On the other side of things: does sex need to be a zero-sum game for you? Would knowing your girlfriend is feeling happy and fulfilled make you happy? Would you be able to take pleasure in knowing that your girlfriend is feeling better, even with another lover - something that the poly community calls "compersion"?
There really aren't any wrong answers here; you feel how you feel. Don't worry if the way you feel is possessive or that this brings out ugly emotions. Feelings are primal things, after all. Even "I worry I wouldn't be as special to her" is completely understandable. Feelings in and of themselves aren't bad things; it's how we act on them that makes things good or bad.
I ask you to really dig in and question how you feel because the more you understand how this makes you feel, the more you'll be able to talk this out with your girlfriend. One of the best ways to deal with jealousy is to talk it out with your partner.
And being able to talk about this with you — openly, honestly, without fear of judgement — is going to help her to feel empowered to open up to you about how she feels. By being open and honest with each other — not just about your desires but about what you are afraid of — you can work together to try to find a path that helps her without damaging your bond or causing unnecessary pain.
Right now, ya'll are in a no-win situation. A major reason why she's clammed up about things is that in all likelihood, she's afraid to bring things up for fear of hurting you. You, on the other hand, are finding the ambiguity of the situation intolerable.
So start with a long, open talk. Get your feelings out in the open in a productive manner. Focus on the "I feel" statements - "I feel that…" "I worry that…" which will let you express how you feel without putting the responsibility for those feelings on one another. The more that you two feel as though you can talk about this, the more you'll be able to start finding options, whether it's a sexually open relationship, time apart or breaking up.
Regardless of what options you take, I've got some homework for you. It may well be worth your time to read More Than Two: A Practical Guide To Ethical Polyamory by Franklin Veaux and Eve Rickert and Opening Up: A Guide To Creating And Sustaining Open Relationships by Tristan Taormino. Even if you choose not to try some form of non-monogamy (which, again, is decidedly not for everyone), these books can help give you the tools and vocabulary to try to find a path to happiness for the both of you.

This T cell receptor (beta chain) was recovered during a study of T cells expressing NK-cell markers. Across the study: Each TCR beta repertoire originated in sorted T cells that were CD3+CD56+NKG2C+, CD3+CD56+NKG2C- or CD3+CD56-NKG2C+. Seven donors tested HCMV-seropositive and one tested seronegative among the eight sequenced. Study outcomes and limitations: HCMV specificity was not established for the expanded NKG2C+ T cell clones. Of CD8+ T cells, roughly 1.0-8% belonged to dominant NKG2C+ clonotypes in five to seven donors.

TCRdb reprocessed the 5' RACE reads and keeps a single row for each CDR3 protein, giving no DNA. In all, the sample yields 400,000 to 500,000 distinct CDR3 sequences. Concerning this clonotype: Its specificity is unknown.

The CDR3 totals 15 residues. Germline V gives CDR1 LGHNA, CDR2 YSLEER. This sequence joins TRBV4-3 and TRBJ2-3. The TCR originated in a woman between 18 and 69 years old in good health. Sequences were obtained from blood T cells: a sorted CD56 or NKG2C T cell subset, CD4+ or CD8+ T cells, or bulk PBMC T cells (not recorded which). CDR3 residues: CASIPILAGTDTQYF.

You're in a tough spot, man. I hope you can find a way through it that works. Good luck, and write back let us know how things are going.
Big fan of your column, hopefully you can help me out!
I have been in a long distance relationship with a girl for around 2 and a half years, we met in the USA while I was working out there and then moved back to the UK. We met and it was an instant connection and we hit it off from the get go. We decided we wanted to give it a go long distance, neither of us had done it before but we were just so happy with each other.
We have been seeing each other quite regularly, we as regular as you can with the distance between us, each time was great and we would explore each other's cities together and even though they were only usually 10 day trips they were amazing. A few months ago though we took a big step, she decided to use the full amount of time she could on a visa over here and stayed for 9 weeks! We were both excited and worried about how this time together would affect our relationship as this was again a first for both of us.